Posted at 14:06h
in Dustin Johnson
Dustin Johnson, a golfing machine with no discernible weakness and hardly any pulse, won the World Golf Championships-Dell Technologies Match Play on Sunday for his third straight victory and made him the first player to complete the WGC career slam.
The final day lasted longer than he may have wanted, but the outcome was what everyone expected.
Johnson stretched ahead by winning four holes in succession from the 3rd tee. Yet Rahm displayed the tenacity which served him so well all week by holing from off the green at the 7th before winning both the 9th and 10th to keep Johnson just about within view.
A key moment looked to have arrived at the 11th, Johnson saving par and a half from 6ft as Rahm looked to impose himself further on the match. Johnson claimed the 12th to move to what appeared the unassailable position of four up with only six to play. Appeared proved the operative term.
Rahm roared again with victory on the 13th after he found the green from the tee of the par-four hole. Rahm also took the 15th, leaving Johnson two up with three to play. At the 16th Rahm brilliantly holed from 31ft, meaning Johnson was suddenly only one hole ahead with two to play.
An engrossing duel rumbled on to the 18th, Rahm overshooting the green from 368 yards away with his tee shot before leaving a chip 25ft short – he was not helped by a loud noise when mid-swing. Johnson duly made par as Rahm could do no better, leaving the world No1 as the champion by the most slender of margins.
Not once did Johnson trail in his 112 holes over seven matches. And while you might not have heard much about his semifinal combatant Hideto Tanihara (a 14-time winner in Japan and no slouch) he also destroyed major winners Webb Simpson (5 and 3), Martin Kaymer (3 and 2), Jimmy Walker (5 and 3) and Zach Johnson (5 and 4) and took out world No.10 Alex Noren (3 and 2). Johnson secured his final spot with a last-four victory over Hideto Tanihara. In that match he continued a stunning run of winning the opening hole at Austin Country Club in six matches out of six.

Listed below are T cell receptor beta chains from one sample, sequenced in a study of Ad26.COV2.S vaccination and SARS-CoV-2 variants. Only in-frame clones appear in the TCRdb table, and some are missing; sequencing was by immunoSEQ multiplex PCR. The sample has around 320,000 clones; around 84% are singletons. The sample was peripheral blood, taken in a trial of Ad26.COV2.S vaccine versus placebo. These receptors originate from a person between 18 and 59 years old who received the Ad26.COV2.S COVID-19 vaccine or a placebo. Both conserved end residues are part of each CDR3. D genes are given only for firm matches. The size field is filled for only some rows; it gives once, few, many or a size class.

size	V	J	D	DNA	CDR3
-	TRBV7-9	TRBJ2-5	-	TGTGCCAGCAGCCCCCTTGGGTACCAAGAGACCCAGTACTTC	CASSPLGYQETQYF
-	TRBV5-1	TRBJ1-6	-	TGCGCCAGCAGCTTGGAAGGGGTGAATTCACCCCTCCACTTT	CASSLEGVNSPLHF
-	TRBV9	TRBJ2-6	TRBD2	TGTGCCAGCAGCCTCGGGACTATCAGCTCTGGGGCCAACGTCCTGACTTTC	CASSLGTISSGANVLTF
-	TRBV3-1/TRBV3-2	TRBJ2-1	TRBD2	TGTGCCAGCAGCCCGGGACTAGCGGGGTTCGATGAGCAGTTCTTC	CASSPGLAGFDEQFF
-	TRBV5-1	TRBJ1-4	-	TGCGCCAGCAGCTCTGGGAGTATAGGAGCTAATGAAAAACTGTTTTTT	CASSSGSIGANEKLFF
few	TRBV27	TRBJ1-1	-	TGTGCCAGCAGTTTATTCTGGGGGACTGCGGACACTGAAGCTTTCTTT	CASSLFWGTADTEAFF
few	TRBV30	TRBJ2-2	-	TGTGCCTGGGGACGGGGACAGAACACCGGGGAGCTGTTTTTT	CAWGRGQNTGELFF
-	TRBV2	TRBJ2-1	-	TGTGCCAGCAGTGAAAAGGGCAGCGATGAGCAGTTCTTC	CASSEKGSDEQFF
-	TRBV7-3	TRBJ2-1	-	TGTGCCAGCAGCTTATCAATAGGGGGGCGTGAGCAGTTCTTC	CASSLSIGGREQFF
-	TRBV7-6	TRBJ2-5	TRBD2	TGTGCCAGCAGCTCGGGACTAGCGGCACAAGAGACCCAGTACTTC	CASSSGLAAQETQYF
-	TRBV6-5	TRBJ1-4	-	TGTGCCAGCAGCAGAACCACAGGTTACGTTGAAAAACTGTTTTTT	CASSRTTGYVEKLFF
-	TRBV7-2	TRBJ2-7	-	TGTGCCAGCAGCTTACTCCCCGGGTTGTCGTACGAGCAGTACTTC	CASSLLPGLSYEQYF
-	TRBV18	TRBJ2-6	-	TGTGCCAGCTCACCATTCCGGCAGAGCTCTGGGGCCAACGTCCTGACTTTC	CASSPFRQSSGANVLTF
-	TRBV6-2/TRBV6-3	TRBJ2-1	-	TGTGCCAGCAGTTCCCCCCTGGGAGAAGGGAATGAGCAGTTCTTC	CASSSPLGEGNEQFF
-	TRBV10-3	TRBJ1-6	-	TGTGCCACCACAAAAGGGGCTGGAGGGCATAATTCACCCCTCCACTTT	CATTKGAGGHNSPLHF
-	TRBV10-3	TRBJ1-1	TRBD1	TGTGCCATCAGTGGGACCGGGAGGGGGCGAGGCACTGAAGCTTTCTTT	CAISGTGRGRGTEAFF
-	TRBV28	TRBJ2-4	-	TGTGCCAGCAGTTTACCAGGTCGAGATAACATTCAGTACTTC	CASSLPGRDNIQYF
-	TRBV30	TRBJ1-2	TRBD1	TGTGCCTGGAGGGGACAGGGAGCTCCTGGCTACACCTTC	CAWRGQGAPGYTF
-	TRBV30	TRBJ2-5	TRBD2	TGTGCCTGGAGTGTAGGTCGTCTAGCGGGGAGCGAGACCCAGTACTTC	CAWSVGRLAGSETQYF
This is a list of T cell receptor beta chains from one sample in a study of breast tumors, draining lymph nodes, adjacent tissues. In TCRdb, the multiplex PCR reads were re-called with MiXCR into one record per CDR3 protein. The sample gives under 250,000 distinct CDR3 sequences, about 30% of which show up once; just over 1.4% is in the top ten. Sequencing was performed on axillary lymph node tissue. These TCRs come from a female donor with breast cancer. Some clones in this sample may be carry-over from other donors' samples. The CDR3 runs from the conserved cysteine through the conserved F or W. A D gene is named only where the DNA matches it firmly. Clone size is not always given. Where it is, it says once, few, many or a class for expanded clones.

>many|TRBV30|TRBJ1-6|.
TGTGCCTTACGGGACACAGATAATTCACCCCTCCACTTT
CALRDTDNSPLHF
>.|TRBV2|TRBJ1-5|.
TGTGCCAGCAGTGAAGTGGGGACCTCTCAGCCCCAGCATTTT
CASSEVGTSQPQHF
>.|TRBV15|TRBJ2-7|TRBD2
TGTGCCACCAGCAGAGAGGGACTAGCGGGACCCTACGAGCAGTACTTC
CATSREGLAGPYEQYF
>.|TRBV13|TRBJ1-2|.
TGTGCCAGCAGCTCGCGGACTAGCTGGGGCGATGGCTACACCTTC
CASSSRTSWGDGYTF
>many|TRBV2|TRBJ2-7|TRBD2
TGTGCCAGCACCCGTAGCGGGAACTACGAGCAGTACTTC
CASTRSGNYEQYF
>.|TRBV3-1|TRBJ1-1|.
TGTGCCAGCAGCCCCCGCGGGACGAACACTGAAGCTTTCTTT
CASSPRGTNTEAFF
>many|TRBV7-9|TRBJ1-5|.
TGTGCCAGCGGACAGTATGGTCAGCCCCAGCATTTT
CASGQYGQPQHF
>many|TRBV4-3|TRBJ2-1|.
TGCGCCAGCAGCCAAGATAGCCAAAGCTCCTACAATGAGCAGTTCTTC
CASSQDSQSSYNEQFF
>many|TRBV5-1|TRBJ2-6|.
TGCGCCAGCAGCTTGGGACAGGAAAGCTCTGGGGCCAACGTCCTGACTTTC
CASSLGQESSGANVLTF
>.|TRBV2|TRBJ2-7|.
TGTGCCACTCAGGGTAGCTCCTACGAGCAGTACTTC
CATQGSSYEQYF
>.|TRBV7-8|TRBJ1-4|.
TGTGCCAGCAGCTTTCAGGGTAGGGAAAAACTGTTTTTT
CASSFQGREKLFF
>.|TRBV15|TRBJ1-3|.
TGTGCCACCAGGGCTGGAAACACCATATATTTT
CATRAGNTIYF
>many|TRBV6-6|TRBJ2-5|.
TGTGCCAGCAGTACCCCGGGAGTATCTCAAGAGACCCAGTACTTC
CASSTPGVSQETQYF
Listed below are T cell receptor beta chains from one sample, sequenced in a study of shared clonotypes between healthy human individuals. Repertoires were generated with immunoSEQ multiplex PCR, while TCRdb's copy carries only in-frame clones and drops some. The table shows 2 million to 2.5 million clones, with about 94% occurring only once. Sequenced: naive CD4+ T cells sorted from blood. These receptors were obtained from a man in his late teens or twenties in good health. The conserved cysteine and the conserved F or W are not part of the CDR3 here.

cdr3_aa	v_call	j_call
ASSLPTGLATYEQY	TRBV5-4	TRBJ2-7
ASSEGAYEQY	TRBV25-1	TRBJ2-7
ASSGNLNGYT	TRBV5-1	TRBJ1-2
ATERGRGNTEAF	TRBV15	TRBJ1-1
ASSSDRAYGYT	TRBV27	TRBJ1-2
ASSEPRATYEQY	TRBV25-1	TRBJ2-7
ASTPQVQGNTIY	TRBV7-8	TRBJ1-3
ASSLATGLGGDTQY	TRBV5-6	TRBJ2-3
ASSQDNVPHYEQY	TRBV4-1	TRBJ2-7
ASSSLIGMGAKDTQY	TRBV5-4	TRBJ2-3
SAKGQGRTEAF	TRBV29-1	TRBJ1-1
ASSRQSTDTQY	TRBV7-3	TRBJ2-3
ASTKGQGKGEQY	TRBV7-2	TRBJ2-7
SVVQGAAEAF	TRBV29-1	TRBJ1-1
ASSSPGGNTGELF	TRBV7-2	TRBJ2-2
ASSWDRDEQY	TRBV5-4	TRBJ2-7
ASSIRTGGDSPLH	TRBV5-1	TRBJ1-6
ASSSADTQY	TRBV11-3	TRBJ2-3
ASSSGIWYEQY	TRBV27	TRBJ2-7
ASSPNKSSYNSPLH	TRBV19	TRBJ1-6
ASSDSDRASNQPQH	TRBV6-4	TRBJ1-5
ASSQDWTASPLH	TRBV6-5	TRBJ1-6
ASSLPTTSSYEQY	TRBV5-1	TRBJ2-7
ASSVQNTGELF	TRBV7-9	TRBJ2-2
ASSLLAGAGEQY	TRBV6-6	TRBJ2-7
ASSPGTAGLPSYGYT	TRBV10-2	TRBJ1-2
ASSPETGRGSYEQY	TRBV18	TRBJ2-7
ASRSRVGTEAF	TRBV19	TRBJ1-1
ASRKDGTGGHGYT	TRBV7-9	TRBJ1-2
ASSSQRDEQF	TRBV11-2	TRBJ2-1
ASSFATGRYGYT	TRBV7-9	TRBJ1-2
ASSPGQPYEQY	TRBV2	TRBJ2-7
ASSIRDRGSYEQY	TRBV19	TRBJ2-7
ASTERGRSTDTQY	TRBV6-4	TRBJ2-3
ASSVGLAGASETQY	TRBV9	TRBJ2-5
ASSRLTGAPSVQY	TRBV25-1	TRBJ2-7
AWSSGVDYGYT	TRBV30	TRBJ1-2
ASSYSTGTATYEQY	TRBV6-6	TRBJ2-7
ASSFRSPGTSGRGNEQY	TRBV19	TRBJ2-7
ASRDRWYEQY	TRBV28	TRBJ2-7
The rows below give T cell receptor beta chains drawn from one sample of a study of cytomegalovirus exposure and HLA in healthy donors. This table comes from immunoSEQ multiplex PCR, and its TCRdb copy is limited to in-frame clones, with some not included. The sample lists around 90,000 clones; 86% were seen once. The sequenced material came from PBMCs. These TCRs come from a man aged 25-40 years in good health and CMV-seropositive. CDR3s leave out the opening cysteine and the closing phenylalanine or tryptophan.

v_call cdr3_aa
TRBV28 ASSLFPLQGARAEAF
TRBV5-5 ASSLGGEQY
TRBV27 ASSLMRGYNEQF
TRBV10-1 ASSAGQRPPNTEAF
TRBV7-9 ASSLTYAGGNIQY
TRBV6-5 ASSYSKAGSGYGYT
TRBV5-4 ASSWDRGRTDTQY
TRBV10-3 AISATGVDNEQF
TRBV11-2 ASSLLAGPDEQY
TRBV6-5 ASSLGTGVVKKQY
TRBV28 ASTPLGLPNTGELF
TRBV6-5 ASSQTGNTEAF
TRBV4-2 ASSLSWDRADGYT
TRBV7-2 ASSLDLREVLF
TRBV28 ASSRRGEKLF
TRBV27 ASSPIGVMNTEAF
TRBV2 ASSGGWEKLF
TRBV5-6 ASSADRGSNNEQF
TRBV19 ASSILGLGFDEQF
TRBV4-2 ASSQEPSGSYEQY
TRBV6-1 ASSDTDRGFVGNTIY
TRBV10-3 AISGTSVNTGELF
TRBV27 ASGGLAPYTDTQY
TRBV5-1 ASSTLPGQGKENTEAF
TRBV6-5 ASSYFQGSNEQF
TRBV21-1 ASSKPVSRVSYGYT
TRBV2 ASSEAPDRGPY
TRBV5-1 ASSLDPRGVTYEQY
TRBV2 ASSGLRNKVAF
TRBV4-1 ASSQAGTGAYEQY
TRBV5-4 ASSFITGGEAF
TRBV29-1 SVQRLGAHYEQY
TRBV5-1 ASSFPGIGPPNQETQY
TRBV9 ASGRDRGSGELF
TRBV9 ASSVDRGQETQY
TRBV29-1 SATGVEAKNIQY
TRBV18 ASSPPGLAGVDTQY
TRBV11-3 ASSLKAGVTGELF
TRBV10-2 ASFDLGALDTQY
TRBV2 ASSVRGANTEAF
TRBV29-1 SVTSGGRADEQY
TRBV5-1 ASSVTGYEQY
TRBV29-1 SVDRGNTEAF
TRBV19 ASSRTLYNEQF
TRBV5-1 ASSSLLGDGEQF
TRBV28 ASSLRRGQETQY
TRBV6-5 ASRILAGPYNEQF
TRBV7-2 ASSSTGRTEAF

“Pretty awesome,” said Johnson after his dominant week. “Definitely kind of cool to be the first one to win all four. These are the biggest events besides the majors, with the best golfers in the world. I feel like there will be some more to do it, but I’m very, very pleased with it”, he said.
“I felt like I was still attacking the golf course,” he said. “You’ve got to make putts. And I felt like, especially this afternoon, it was really difficult, the wind was blowing, the greens got fast. So it was really tough to make putts.”
“It’s impossible to win every week. I know that. I still feel like I’m not playing my best golf,” Johnson said while basking in the presence of the Walter Hagen Cup. I’m playing really well, don’t get me wrong, but I don’t feel like I’m playing my best.
“Obviously I’ve won my last three. But I’m just going to have to keep working hard. Keep working on the things that I’m working on right now, and just keep trying to get better. Like I was saying before, being No. 1, it kind of drives me to work harder and to get better. There’s still a lot of room for improvement in my game. So I’m just going to keep working on it.”
When John Rahm was asked about Johnson’s abilities after the final, he said, “It’s amazing how he’s able to keep cool the entire round. It amazes me. And he’s just a perfect, complete player. Honestly, he doesn’t really make mistakes. I think he’s learned from what he’s done in the past and he’s embracing it now and that’s why he’s winning tournaments.”
Johnson says 95 percent of the time golf doesn’t feel easy. But right now the other five percent is in play.
“I believe in my ability. And I know what it takes to win out here,” he said ominously.
“Some days it’s easier. I feel like when you’re rolling in putts, that’s when the game gets pretty easy.”
In the last two starts at Augusta National Johnson finished T6 and T4… so he’s trending up.
Most have instilled him as a prohibitive favorite to add a second major as he seems impervious to nerves. But Johnson admits he still gets them.
“I want to win, it means something to me, so yeah I get nervous,” he says.
“But I’ve got a lot of confidence now. Confidence in my game and confidence in myself.”
“It’s not going to be any different for me (going forward). I’m still going to prepare like I always do and go out and try to play the best I can.”
“The Masters is always a tournament that I look forward to every year. I’ve actually played good there the last two years. I’m excited to go back when the game is in good form. I feel like everything is working pretty well.”
Johnson is now slated to play at the Shell Houston Open next week before taking his talents to the Masters. But keeping on a roll like this is very hard. The last player to win at least four in a row was Woods in 2007-2008 (he won five).
Congratulations DJ on yet another victory, and on writing your name in the history books. All at Hambric Sports are so proud of you.
Article courtesy of the PGA Tour